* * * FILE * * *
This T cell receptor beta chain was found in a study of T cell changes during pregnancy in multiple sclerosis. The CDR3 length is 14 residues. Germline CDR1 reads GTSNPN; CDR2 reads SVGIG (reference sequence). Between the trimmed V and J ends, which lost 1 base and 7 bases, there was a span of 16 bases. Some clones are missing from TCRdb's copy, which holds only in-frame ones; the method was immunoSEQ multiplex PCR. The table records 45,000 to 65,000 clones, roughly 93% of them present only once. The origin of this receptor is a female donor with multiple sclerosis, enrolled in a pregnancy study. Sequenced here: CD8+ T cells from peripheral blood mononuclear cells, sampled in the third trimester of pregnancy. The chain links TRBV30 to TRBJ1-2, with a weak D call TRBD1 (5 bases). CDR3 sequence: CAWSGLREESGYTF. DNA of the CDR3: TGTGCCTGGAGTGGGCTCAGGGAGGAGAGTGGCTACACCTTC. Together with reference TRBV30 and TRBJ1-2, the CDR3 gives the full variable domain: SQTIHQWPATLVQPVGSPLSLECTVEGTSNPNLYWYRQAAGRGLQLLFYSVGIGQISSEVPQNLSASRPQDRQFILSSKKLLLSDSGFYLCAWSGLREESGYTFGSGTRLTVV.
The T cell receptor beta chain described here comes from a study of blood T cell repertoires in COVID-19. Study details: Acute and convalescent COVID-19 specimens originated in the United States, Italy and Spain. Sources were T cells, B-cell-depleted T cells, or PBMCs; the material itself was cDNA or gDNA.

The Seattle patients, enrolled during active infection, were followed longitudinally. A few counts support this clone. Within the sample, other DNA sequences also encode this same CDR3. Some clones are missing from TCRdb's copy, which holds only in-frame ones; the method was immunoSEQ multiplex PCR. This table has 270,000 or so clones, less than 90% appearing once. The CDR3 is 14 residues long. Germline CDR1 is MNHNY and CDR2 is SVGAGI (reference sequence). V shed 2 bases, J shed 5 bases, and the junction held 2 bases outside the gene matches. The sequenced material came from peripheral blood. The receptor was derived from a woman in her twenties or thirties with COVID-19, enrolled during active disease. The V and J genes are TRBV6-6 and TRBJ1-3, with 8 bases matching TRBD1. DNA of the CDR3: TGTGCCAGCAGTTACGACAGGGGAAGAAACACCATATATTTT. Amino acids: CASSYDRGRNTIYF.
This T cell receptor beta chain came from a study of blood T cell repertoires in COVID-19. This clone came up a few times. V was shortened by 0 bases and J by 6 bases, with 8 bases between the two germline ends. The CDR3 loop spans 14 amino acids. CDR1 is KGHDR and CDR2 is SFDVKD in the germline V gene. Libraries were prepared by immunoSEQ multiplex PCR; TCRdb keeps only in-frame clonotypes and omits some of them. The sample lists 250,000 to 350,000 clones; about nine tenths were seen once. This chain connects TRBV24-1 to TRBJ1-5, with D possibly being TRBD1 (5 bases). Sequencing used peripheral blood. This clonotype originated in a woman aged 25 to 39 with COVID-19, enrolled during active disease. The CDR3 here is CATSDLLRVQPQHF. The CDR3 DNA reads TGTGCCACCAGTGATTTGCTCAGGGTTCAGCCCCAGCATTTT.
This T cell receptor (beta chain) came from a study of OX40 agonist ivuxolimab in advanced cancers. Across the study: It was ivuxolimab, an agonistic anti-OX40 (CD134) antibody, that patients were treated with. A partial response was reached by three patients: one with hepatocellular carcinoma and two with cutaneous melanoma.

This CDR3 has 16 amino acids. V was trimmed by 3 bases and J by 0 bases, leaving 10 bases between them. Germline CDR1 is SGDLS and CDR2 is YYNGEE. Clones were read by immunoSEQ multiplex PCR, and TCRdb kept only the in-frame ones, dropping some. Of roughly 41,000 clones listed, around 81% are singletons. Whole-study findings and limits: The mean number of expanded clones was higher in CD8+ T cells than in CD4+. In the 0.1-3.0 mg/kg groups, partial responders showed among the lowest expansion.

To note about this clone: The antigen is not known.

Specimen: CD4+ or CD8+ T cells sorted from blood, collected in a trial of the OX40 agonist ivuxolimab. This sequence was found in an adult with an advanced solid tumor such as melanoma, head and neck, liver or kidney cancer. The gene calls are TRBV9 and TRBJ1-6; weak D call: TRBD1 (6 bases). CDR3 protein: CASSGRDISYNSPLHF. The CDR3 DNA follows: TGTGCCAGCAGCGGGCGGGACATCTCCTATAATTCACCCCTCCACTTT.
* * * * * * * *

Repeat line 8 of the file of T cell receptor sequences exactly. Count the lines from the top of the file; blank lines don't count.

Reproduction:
Specimen: CD4+ or CD8+ T cells sorted from blood, collected in a trial of the OX40 agonist ivuxolimab. This sequence was found in an adult with an advanced solid tumor such as melanoma, head and neck, liver or kidney cancer. The gene calls are TRBV9 and TRBJ1-6; weak D call: TRBD1 (6 bases). CDR3 protein: CASSGRDISYNSPLHF. The CDR3 DNA follows: TGTGCCAGCAGCGGGCGGGACATCTCCTATAATTCACCCCTCCACTTT.